One luxury resort in Dubai is using virtual reality and other advanced technology to improve the guest experience and market itself.
Atlantis, The Palm—a five-star, 113-acre property on its own island—uses virtual reality technology to give travelers a first-person view of the resort, whether they reside nearby or in another corner of the world.
LUXONOMY was lucky enough to try on the headgear in Los Angeles recently. You start out walking into the hotel and being greeted by staff. From there you can explore the vastness of the resort. A zipline ride across the property gives you an idea of the breadth of the place.
Swim with the fish. Walk into the water and watch as dolphins do tricks right in front of you as part of Atlantis’ Dolphin Bay experience. You can even shoot down the resort’s giant waterslide, which just so happens to be the largest in the world. All the while, you can look up and down and side to side to gaze at what’s surrounding you. High-quality earphones fully complement the immersive experience.
For a place like Atlantis, The Palm, which includes a variety of attractions, its own waterpark, three beaches, an aquarium that holds 65,000 marine animals, 27 treatment rooms, and 23 restaurants, bars and lounges, it was only natural to use technology like virtual reality to give a more complete view of the resort for those who haven’t experienced it firsthand.
“Atlantis, The Palm is more than just a hotel; it is a destination that offers a myriad of activities for our guests,” said Liam Findley, vice president of marketing for Atlantis, The Palm. “Virtual reality is a medium that allows us to do justice to our products by enabling a depth of experience for visitors who haven’t experienced the resort in person, but also conveys just a little of the fun and excitement that is Atlantis.”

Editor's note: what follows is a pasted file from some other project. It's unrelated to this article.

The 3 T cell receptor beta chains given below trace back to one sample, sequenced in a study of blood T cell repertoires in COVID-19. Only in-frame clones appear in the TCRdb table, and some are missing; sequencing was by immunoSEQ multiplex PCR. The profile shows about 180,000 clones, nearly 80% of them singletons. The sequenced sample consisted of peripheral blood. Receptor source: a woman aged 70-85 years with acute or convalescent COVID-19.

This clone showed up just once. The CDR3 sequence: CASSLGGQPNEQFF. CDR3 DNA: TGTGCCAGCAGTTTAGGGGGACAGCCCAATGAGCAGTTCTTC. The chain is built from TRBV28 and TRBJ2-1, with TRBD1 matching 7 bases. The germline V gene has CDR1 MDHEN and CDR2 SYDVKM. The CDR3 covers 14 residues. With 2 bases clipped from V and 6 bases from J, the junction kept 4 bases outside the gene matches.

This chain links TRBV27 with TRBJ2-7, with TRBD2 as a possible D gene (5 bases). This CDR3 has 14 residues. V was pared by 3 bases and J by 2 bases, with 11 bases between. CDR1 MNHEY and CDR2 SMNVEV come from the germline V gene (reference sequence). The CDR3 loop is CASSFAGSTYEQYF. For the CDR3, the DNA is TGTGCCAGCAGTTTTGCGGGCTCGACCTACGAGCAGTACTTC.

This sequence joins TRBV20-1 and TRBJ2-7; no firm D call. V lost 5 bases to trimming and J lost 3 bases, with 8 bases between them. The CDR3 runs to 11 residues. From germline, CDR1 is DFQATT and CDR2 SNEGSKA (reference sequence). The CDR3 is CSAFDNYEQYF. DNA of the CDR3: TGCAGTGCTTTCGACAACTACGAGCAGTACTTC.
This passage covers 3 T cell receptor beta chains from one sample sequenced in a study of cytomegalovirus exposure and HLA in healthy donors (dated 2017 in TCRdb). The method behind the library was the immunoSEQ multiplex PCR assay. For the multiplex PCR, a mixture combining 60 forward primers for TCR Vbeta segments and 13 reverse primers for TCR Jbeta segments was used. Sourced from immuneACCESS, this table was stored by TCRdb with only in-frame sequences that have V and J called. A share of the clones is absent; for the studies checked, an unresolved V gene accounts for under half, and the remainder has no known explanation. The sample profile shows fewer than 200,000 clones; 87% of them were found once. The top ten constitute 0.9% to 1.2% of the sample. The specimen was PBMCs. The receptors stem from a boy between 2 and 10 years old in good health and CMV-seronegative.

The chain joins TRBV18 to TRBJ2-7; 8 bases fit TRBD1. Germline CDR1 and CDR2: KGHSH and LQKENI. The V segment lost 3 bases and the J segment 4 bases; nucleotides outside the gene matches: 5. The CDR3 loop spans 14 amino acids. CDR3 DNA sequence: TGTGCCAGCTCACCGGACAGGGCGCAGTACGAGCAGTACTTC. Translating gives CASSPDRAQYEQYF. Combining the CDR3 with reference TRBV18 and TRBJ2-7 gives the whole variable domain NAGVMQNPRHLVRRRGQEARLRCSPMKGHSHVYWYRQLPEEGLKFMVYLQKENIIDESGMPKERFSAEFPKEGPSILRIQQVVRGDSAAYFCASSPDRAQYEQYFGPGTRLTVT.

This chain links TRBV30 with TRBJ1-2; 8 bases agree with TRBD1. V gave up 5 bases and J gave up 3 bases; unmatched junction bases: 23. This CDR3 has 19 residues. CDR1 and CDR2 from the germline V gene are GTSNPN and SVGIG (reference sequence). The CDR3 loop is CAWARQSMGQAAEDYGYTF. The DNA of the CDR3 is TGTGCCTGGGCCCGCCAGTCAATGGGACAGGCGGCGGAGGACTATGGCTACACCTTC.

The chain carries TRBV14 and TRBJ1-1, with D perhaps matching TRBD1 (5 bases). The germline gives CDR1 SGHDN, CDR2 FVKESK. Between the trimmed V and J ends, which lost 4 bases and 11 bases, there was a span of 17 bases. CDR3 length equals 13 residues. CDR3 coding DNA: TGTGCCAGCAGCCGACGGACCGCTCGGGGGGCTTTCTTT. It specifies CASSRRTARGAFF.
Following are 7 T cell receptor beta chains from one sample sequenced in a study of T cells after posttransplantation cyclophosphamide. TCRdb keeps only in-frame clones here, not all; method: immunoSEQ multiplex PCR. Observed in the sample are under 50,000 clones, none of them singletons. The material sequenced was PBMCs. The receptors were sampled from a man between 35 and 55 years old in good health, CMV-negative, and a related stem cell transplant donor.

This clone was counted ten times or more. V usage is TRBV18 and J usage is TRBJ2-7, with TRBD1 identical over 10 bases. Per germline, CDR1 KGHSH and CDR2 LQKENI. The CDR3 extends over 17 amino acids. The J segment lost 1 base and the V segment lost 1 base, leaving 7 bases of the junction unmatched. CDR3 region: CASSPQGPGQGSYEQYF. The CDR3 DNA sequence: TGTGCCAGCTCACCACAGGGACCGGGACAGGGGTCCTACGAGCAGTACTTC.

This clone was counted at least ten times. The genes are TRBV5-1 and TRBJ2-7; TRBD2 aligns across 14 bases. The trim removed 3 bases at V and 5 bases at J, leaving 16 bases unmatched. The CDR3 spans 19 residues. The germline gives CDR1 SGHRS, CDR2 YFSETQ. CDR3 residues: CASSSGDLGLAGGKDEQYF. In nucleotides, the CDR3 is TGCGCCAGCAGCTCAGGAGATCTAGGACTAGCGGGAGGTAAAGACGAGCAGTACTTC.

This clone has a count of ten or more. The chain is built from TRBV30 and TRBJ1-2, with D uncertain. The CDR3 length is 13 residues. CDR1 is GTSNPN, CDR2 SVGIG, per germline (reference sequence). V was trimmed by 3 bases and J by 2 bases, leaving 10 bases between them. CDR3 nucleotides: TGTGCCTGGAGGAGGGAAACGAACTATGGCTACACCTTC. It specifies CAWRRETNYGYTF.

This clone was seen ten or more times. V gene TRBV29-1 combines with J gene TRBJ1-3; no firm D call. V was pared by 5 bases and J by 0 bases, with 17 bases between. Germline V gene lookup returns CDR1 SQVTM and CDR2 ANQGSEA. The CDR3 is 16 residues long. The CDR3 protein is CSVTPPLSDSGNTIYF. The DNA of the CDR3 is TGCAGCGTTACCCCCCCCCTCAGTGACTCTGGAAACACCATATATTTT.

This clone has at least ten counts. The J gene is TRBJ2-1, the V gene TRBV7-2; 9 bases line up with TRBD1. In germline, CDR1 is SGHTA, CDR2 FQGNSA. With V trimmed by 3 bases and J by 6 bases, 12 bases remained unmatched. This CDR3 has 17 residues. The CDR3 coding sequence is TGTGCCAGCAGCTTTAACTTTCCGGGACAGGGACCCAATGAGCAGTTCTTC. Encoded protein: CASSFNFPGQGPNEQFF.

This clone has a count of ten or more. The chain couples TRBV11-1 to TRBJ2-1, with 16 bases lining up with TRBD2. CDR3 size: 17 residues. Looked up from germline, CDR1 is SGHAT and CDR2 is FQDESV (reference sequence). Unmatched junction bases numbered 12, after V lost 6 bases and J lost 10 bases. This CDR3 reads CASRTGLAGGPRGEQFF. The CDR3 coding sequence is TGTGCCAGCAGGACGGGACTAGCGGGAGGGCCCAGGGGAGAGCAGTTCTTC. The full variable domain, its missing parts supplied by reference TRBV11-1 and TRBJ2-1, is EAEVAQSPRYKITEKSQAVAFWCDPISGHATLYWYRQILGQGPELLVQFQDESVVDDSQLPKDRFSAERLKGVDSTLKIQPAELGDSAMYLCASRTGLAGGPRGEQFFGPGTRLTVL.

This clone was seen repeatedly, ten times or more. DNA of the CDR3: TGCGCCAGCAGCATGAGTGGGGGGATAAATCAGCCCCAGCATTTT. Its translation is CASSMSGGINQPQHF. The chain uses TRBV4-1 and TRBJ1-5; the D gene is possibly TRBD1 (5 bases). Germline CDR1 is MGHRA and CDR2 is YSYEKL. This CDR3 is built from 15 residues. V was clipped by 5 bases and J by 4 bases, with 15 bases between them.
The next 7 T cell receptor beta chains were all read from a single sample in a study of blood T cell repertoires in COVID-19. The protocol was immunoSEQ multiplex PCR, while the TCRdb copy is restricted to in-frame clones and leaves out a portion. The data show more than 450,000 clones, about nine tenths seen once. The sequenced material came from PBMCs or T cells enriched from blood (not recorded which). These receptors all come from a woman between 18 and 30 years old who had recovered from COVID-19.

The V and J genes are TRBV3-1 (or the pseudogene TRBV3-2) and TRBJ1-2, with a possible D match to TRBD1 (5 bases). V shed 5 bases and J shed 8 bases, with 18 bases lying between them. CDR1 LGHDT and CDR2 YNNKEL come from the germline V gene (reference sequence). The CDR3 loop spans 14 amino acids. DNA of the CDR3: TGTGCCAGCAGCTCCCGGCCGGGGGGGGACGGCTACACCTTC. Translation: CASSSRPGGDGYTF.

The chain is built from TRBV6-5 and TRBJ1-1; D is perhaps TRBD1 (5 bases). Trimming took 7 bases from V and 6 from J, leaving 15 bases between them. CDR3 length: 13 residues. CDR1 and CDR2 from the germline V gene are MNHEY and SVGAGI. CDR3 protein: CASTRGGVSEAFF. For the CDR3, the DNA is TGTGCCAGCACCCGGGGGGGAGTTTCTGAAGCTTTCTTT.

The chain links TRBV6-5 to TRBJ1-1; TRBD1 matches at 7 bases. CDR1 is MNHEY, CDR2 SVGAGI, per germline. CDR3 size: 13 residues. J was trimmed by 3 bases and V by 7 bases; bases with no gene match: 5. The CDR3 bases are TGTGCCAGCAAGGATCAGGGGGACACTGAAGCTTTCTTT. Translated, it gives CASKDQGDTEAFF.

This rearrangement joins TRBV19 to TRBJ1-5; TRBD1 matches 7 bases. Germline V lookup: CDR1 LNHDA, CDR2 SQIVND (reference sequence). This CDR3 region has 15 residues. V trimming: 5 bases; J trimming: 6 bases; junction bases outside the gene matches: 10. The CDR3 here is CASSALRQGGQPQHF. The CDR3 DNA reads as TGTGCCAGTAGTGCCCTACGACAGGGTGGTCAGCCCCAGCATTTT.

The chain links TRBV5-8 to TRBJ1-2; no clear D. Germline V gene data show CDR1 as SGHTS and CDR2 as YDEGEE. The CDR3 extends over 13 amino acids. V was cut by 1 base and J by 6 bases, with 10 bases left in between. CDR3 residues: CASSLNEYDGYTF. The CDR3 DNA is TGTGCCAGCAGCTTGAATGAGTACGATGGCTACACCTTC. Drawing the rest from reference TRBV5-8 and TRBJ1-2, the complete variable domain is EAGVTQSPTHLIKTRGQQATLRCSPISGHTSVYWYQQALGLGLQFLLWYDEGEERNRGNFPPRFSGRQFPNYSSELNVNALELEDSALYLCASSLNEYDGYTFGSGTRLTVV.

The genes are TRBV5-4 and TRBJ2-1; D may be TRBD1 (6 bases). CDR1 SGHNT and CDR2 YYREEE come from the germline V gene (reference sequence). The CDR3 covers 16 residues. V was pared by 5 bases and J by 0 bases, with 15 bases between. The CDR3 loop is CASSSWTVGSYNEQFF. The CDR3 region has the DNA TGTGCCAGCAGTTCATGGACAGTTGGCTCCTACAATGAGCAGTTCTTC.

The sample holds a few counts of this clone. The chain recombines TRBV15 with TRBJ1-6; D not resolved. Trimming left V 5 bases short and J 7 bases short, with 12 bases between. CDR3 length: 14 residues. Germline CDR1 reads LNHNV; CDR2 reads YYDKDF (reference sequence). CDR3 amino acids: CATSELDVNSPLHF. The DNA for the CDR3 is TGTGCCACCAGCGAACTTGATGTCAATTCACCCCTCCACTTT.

Atlantis has also tapped into another popular form of technology across variety of industries right now: beacon technology. That is, placing electronic beacons throughout the property that interact with guests as they cross particular points.
Findley said Atlantis thought the technology could be used to help guests better explore the resort’s massive Lost Chambers Aquarium.
“To support our guests’ experience within the Lost Chambers Aquarium, we developed a fun and educational mobile explorer game that utilizes iBeacon technology (beacon technology developed by Apple) to communicate with guests based on their location within the aquarium,” Findley said. “The Lost Chambers Aquarium is a fundamental pillar of the Atlantis experience and is incredibly rich and detailed. The iBeacon technology integrated with a mobile app helps us to highlight hidden gems throughout the aquarium that may be overlooked.”
“Technology is very important to the travel industry and is becoming increasingly so,” he added. “Technology is an enabler that is bringing our guests closer, and with the development of high speed networks, enriched content and applications such as iBeacons and virtual reality, we can connect with distant guests as if they were already here. The use of advanced technology makes our guests’ journey begin before they step foot on the property, helping to create an even more unforgettable Atlantis, The Palm experience.”
But how important will technology like virtual reality be for the travel industry moving forward? Is this just a fad or is it the start of something more?
Findley seems to think the latter.
“This is only the beginning for the travel industry as this technology becomes more mature and available to more people,” Findley said. “In the future, I predict we will see virtual reality as being a common tool of resorts and hotels and guests reviewing virtual reality experiences when making decisions about where they want to stay. Remaining innovative and setting trends, we are excited to be among the first in the marketplace to really use this exciting platform.”
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